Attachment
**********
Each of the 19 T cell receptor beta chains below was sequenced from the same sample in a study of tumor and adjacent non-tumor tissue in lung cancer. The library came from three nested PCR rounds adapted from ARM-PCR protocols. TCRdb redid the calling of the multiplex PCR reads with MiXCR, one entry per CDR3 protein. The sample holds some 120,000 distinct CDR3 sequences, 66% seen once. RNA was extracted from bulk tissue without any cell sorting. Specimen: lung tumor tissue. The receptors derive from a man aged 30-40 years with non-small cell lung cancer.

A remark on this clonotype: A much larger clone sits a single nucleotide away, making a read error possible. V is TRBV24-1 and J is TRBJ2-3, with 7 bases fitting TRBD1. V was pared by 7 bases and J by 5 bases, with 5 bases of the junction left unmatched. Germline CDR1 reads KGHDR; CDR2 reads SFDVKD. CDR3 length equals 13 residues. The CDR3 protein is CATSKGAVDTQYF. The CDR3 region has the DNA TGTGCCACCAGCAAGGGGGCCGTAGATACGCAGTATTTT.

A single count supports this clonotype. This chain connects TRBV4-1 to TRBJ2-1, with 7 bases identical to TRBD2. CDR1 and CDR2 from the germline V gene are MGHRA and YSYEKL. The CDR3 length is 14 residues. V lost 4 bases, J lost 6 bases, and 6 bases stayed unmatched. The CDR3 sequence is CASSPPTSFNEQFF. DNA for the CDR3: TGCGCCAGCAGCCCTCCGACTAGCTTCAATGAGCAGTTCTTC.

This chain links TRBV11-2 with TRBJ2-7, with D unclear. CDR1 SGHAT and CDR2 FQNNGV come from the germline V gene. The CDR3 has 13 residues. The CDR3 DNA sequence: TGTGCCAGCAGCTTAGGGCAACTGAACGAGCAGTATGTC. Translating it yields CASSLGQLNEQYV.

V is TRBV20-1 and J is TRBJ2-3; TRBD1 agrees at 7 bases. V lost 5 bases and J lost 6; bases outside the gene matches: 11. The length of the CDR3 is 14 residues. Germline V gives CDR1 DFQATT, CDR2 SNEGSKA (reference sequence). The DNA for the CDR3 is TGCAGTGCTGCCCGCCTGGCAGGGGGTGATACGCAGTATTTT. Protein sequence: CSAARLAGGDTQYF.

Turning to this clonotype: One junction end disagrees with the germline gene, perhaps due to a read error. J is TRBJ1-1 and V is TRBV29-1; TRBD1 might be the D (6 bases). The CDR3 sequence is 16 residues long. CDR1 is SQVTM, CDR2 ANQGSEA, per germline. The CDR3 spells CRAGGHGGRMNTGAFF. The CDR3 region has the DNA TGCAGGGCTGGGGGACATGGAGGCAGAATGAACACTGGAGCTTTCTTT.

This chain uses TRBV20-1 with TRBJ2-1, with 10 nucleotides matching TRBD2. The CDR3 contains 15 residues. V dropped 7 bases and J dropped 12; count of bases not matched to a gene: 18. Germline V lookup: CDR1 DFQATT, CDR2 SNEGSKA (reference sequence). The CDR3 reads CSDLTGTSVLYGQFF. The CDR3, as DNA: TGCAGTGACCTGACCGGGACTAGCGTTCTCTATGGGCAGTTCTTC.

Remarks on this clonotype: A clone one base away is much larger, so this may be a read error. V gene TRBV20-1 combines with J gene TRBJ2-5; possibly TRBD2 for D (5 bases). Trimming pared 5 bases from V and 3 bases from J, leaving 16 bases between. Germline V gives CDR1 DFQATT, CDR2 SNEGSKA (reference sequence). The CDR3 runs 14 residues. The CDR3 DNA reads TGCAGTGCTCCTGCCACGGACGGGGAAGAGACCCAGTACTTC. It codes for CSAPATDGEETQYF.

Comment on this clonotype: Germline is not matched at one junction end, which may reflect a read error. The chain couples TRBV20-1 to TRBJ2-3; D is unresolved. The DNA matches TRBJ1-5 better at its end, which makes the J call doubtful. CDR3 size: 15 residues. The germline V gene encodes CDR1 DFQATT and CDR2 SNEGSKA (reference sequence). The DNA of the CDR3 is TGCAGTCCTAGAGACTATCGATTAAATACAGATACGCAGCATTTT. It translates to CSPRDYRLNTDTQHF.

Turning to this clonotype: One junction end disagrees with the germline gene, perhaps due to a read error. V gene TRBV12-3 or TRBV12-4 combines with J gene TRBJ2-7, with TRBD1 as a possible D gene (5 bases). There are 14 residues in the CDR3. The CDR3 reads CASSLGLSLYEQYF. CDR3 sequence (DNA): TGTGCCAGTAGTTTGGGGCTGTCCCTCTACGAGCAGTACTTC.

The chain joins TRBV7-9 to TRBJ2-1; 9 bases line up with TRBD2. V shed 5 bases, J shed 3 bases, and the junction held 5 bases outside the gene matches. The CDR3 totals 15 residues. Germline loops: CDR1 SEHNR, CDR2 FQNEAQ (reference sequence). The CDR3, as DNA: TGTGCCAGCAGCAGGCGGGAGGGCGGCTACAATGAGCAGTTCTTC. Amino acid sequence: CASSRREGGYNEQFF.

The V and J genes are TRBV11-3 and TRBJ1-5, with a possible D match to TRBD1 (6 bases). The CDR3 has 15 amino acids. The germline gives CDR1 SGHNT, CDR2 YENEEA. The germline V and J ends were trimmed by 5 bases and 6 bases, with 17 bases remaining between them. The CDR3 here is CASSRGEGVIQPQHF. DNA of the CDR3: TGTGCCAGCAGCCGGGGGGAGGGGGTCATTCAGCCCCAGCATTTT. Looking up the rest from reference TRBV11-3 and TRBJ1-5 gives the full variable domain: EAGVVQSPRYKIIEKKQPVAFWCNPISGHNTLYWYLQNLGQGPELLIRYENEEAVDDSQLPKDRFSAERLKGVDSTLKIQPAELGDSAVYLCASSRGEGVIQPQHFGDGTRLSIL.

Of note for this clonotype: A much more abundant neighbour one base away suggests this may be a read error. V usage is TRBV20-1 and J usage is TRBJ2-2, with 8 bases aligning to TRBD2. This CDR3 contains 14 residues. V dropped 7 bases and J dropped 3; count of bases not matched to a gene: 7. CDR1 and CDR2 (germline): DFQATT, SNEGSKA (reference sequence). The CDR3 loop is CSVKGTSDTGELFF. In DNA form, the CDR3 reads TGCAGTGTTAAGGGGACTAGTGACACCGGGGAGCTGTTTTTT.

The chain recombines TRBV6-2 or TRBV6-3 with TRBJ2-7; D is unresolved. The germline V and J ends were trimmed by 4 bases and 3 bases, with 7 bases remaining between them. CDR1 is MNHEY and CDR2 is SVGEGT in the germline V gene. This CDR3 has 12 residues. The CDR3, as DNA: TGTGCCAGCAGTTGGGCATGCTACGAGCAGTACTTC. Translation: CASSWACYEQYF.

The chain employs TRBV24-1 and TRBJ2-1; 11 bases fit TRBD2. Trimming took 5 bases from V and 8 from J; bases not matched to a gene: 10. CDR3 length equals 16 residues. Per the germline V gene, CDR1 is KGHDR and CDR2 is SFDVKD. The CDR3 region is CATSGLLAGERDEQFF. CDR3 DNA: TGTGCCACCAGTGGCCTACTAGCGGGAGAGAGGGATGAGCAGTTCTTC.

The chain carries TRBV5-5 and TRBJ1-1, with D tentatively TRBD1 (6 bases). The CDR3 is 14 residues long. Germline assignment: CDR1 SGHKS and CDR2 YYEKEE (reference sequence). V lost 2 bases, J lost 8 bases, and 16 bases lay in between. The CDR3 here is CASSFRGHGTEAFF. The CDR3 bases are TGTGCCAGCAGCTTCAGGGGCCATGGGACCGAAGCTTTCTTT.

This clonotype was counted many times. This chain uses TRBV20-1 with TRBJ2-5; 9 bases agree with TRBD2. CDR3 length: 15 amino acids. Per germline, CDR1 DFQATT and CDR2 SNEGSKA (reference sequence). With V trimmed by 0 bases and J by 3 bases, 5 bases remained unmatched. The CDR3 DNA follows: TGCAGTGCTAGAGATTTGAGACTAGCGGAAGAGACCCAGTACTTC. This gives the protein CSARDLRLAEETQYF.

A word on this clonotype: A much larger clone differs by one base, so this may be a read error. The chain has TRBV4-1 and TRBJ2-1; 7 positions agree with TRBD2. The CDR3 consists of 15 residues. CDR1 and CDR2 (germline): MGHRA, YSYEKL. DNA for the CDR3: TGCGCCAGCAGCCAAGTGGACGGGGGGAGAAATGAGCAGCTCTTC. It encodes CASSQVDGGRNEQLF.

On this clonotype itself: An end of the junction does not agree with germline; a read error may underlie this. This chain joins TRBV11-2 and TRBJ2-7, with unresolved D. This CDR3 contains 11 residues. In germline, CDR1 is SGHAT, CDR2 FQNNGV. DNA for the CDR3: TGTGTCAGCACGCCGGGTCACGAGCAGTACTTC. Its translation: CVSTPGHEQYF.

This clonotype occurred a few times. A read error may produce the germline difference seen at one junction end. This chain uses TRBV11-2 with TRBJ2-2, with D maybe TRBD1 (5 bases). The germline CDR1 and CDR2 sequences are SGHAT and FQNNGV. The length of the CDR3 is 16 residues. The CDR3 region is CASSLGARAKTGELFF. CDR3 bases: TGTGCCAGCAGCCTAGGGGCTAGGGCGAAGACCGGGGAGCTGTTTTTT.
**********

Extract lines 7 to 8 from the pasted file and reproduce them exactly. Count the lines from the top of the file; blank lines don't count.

This chain uses TRBV20-1 with TRBJ2-1, with 10 nucleotides matching TRBD2. The CDR3 contains 15 residues. V dropped 7 bases and J dropped 12; count of bases not matched to a gene: 18. Germline V lookup: CDR1 DFQATT, CDR2 SNEGSKA (reference sequence). The CDR3 reads CSDLTGTSVLYGQFF. The CDR3, as DNA: TGCAGTGACCTGACCGGGACTAGCGTTCTCTATGGGCAGTTCTTC.

Remarks on this clonotype: A clone one base away is much larger, so this may be a read error. V gene TRBV20-1 combines with J gene TRBJ2-5; possibly TRBD2 for D (5 bases). Trimming pared 5 bases from V and 3 bases from J, leaving 16 bases between. Germline V gives CDR1 DFQATT, CDR2 SNEGSKA (reference sequence). The CDR3 runs 14 residues. The CDR3 DNA reads TGCAGTGCTCCTGCCACGGACGGGGAAGAGACCCAGTACTTC. It codes for CSAPATDGEETQYF.